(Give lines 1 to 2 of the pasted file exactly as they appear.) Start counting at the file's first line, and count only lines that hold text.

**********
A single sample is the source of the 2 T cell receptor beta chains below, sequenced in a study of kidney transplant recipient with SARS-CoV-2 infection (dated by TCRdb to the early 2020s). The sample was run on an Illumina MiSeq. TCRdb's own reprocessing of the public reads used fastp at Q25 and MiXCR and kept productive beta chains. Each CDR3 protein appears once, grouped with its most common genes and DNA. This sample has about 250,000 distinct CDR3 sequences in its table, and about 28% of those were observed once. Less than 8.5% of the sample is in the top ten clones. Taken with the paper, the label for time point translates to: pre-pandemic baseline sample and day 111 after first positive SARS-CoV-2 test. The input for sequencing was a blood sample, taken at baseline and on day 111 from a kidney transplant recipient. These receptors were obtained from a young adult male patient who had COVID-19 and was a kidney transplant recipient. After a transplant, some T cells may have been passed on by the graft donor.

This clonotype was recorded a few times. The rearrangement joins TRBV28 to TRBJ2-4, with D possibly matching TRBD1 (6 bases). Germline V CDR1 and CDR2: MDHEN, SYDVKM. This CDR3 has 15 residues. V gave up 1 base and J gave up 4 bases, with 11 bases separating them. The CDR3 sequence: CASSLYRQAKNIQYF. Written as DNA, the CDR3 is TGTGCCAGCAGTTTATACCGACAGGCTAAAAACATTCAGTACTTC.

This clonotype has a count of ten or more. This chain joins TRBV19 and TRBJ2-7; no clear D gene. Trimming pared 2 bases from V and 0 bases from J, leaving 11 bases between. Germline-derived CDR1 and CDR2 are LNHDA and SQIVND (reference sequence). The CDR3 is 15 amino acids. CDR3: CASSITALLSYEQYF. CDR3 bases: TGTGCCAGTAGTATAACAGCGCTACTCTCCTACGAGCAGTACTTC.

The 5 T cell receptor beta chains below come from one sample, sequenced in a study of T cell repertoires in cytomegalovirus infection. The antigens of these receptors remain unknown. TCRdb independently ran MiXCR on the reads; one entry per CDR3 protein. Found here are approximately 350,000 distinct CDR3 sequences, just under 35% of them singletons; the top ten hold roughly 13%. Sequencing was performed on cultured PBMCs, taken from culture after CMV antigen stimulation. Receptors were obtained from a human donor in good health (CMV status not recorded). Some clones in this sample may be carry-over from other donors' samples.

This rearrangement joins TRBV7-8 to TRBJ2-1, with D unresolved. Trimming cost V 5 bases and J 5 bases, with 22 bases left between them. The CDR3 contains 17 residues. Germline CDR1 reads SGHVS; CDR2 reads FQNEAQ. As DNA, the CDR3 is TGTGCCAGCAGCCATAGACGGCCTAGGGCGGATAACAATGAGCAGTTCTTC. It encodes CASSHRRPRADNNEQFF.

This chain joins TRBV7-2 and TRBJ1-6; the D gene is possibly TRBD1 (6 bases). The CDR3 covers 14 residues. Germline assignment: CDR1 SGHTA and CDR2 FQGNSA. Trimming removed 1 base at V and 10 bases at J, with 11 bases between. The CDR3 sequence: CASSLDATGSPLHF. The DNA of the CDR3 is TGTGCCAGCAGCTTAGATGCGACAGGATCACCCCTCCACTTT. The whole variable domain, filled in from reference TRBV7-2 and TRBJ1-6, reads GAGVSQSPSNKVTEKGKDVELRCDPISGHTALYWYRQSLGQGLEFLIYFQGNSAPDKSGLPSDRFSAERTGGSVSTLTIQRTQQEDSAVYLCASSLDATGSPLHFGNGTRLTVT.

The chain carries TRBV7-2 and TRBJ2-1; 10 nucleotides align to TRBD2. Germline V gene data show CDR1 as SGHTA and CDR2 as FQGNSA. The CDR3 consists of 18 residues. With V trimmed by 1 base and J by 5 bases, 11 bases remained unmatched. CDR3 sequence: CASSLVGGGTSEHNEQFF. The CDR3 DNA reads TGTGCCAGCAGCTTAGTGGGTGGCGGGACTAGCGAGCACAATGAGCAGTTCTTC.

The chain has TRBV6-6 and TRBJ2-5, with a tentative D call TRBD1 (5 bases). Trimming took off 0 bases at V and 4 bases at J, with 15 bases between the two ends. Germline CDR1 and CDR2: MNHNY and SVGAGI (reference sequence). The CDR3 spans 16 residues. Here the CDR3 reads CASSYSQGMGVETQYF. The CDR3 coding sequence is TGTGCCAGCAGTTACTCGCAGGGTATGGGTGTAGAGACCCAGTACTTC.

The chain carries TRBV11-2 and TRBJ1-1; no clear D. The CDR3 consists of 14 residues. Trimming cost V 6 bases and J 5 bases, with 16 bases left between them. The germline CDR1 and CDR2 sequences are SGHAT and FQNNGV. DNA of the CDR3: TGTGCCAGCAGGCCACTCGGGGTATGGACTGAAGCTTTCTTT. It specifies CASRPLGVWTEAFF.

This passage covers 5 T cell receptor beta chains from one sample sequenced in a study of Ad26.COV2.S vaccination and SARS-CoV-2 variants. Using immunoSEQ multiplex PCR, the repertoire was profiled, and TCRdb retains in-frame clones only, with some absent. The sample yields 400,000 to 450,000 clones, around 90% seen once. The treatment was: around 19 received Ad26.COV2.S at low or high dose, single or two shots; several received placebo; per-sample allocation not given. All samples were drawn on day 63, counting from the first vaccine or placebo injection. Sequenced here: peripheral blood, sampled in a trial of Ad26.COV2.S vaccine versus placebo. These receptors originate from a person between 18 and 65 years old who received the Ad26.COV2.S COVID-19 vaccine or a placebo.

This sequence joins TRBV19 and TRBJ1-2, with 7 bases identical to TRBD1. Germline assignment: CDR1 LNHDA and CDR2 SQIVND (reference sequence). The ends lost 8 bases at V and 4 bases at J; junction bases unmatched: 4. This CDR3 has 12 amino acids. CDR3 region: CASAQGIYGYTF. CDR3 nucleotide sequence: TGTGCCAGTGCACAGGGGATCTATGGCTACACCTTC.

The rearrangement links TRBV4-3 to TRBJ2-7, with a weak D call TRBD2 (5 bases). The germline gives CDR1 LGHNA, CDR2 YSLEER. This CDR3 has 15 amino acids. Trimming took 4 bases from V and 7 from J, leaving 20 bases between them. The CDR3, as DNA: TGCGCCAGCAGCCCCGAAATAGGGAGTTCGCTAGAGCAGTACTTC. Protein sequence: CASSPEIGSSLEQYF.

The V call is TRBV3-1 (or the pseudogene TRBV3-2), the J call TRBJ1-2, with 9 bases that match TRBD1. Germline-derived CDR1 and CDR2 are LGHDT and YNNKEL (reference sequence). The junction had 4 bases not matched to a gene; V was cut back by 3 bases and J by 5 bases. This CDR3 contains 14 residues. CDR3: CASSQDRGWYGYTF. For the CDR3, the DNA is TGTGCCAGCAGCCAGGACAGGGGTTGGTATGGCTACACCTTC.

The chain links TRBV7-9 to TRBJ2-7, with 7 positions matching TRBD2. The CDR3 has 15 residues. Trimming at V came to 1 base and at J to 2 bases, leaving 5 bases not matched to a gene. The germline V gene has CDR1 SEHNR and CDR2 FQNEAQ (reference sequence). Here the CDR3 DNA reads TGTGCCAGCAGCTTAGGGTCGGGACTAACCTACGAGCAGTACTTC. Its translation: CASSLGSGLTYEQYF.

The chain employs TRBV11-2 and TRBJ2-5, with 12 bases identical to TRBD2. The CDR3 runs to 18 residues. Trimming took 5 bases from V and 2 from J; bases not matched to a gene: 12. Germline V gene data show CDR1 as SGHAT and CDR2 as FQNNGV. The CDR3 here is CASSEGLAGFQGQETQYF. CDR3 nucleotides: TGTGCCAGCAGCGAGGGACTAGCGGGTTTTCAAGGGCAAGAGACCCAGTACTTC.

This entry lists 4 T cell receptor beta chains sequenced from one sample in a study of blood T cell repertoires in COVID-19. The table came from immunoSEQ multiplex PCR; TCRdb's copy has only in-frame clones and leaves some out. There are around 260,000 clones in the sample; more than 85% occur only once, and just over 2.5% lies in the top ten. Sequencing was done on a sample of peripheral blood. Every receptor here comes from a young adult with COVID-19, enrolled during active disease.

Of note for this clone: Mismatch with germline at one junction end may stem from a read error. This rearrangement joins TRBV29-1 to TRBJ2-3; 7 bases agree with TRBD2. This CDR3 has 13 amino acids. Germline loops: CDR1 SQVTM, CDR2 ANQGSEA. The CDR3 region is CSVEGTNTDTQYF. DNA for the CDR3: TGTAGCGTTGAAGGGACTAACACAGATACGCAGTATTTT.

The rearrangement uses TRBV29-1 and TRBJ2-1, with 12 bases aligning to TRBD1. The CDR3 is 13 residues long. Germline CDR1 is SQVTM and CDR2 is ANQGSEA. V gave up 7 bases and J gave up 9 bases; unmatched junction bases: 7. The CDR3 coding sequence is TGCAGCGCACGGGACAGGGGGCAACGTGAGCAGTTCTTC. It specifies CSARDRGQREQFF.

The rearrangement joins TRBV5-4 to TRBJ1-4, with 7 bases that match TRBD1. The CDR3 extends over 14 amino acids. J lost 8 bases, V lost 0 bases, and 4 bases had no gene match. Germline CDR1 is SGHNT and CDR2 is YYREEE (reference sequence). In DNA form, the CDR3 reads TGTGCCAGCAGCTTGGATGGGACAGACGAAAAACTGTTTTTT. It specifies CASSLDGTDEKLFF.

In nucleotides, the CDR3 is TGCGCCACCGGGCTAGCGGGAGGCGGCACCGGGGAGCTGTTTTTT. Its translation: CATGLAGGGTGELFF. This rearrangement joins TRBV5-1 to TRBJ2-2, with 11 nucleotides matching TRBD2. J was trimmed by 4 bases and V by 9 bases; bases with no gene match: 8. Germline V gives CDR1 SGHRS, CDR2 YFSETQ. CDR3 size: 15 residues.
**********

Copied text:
A single sample is the source of the 2 T cell receptor beta chains below, sequenced in a study of kidney transplant recipient with SARS-CoV-2 infection (dated by TCRdb to the early 2020s). The sample was run on an Illumina MiSeq. TCRdb's own reprocessing of the public reads used fastp at Q25 and MiXCR and kept productive beta chains. Each CDR3 protein appears once, grouped with its most common genes and DNA. This sample has about 250,000 distinct CDR3 sequences in its table, and about 28% of those were observed once. Less than 8.5% of the sample is in the top ten clones. Taken with the paper, the label for time point translates to: pre-pandemic baseline sample and day 111 after first positive SARS-CoV-2 test. The input for sequencing was a blood sample, taken at baseline and on day 111 from a kidney transplant recipient. These receptors were obtained from a young adult male patient who had COVID-19 and was a kidney transplant recipient. After a transplant, some T cells may have been passed on by the graft donor.

This clonotype was recorded a few times. The rearrangement joins TRBV28 to TRBJ2-4, with D possibly matching TRBD1 (6 bases). Germline V CDR1 and CDR2: MDHEN, SYDVKM. This CDR3 has 15 residues. V gave up 1 base and J gave up 4 bases, with 11 bases separating them. The CDR3 sequence: CASSLYRQAKNIQYF. Written as DNA, the CDR3 is TGTGCCAGCAGTTTATACCGACAGGCTAAAAACATTCAGTACTTC.